The hotel ownership was passed to a family friend and after subsequent owners and expansions, it was purchased by Lark Hotels in 2015, changing the name to Summerhouse, and completely updating the interior, while preserving the iconic Second Empire exterior with balconies.
One of the most unique buildings I have ever seen is the Union Chapel in Oak Bluffs on Martha’s Vineyard. The chapel, built in 1870 in the American Stick Style, is in the form of an Octagon, very unique for churches. Built as an inter-denominational house of worship, it is significant as the first non-sectarian religious building to be erected in a community that until 1870, was noted primarily for its strong association with the Methodist Church and its summer camp meeting (Wesleyan Grove) assemblies. The Chapel offered islanders and seasonal visitors regardless of religious affiliation not only an opportunity to worship but a gathering place for cultural activities. According to historic images, the chapel once had more elaborate stick work and finials, since removed, likely due to storms and general maintenance concerns. The chapel was designed by island resident Samuel Freeman Pratt (1824-1920) who had no known architectural training besides working as a wood carver in Boston, yet his work is characterized as having a dynamic and festive style. Pratt’s other major contribution to Oak Bluffs’ architecture, the Sea View Hotel, was erected at the head of the wharf in 1872, but burned down in 1892.
Oak Bluffs got its start as a resort community when the Martha’s Vineyard Camp Meeting Association began constructing permanent summer cottages in 1860 in the area known as Wesleyan Grove. Due to this success, a couple wealthy men in Edgartown formed the Oak Bluffs Land and Wharf Company, who purchased land adjacent to the Grove, between the Campground and Nantucket Sound. The 75-acre parcel was laid out by Robert Morris Copeland, a Boston landscape architect, who created a system of curvilinear streets and parks, with house lots surrounding each park, in much the same manner as the Campground itself. A few parcels were established for places of worship, but the development wanted to appeal to other religions as the Methodists already had an entire development, from this the 1870 Union Chapel, designed by Samuel Freeman Pratt, was the first built. Another anchor of the development was to be a large luxury resort.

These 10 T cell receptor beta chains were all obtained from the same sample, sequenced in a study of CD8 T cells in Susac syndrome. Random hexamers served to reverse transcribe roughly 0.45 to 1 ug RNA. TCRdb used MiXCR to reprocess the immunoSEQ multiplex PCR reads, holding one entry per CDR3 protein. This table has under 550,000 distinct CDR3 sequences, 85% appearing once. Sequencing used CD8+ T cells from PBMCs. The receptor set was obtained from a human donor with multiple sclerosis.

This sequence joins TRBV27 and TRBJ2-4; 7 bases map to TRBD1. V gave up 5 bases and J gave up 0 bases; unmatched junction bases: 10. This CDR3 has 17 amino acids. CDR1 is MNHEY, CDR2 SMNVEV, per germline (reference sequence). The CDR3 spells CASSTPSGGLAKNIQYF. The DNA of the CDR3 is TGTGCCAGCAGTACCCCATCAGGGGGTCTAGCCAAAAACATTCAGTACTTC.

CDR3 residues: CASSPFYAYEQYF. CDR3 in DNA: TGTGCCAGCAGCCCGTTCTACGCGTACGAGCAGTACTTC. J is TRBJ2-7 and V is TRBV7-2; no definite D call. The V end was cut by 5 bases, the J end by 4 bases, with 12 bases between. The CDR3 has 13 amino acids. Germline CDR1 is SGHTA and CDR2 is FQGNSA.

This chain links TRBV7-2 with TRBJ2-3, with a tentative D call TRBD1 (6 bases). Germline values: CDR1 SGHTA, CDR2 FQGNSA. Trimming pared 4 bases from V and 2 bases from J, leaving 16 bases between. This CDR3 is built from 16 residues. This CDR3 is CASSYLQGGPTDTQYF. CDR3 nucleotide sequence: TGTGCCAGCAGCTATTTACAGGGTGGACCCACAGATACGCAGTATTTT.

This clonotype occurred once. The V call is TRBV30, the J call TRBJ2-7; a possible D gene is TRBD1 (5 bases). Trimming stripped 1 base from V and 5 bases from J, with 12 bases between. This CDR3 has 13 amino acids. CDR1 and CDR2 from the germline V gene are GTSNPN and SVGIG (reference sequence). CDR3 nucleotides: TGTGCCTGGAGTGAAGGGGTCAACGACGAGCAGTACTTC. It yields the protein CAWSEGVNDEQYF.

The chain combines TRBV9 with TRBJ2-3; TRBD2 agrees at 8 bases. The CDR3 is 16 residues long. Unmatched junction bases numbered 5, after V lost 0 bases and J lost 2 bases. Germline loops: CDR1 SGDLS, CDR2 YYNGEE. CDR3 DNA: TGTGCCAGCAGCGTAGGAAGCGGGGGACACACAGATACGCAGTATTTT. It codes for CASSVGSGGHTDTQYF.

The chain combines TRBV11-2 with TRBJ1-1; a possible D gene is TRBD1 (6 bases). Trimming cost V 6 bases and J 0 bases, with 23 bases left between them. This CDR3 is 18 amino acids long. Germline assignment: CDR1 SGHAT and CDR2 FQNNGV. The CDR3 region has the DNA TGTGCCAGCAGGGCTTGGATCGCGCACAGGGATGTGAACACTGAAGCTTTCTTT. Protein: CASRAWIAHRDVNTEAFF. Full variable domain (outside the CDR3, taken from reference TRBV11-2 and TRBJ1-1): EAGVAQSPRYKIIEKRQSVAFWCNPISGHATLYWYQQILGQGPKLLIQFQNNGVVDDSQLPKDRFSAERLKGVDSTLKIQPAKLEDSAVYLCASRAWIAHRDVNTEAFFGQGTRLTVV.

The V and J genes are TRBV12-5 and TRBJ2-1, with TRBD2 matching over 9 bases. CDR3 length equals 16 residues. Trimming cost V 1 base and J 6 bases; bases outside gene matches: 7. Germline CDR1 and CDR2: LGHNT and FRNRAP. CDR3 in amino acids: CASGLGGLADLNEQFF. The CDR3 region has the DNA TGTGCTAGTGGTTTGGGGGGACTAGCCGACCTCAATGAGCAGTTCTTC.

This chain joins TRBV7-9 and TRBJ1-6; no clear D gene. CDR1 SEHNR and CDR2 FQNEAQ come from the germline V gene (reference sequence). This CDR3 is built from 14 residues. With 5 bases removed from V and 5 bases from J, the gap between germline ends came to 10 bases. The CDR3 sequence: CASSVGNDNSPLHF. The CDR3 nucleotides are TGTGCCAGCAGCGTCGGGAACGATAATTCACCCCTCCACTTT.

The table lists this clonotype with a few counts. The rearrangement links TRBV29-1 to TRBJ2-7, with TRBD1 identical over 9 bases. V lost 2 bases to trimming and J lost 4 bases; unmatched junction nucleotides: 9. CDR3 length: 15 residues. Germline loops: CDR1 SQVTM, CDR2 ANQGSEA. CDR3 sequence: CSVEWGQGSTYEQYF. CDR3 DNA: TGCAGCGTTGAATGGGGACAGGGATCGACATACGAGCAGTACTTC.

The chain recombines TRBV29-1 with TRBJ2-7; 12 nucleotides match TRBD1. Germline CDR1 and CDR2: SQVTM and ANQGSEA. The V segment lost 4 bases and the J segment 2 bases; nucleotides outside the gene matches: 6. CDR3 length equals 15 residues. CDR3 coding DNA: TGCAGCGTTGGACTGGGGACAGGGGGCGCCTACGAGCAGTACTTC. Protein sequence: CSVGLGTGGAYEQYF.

At the head of the Steamship Wharf, the Company built one of the most spacious and luxurious resort hotels of its time, the Sea View House. When it was completed in 1872, the Sea View House was the symbol of the Company’s success. The Sea View was built at a cost of $102,000 with a further cost of $30,000 in furnishings; five stories high on the waterside and four on the inland elevation, it measured 225 feet in length and 40 feet in depth. It contained 125 rooms, office, parlor, spacious dining salons and reception suites. Speaking tubes connected every room with the office; the whole hotel was lit by gas, and warmed by steam heat. The hotel was the first thing seen by new visitors disembarking from the steamers onto the island. The hotel was designed by the same architect as the Union Chapel, Samuel Freeman Pratt. He continued his use of the Stick style for the hotel with elaborate wood framing, trim and Victorian flair. Sadly, on September 24, 1892, the Sea View House caught fire and burned to the ground in less than 40 minutes after the alarm was sounded. The fire originated in the basement near the kitchen, and it was thought resulted from a stray spark getting into the cotton waste that was near the engine.
This quaint little summer cottage in Wesleyan Grove was built in 1875 for Hanson Arnold, a merchant and methodist from Woonsocket, R.I. The home is typical of many other summer cottages in Oak Bluffs on Martha’s Vineyard, with its delicate stick work, turned posts, full-length porch, and second story balcony with pierced bargeboards. The home was at one point named “Seas the Day”, a trend of naming the cottages occurred sometime in the 20th century by families who summered on the island, many incorporating the family’s name somehow. The home was restored recently with all new detailing and a reversion back to the original porch configuration.
Located at the center of the Wesleyan Grove, – the Martha’s Vineyard Camp Meeting Association – this Italianate building has long served as a hub of the active summer community. The building was constructed in 1859, before any cottages were built in the newly formed summer colony. The office building was not only the headquarters for the Camp Meeting Association, it also served as a storage space for the baggage of the many who stayed in tents, many who didn’t have the means to purchase or rent a cottage. The building even was home to the associations’ post office. It now houses the Association director’s offices and contains the lease holders records back to 1864, a great way to learn about the diverse groups of people who visited and worshiped in this camp.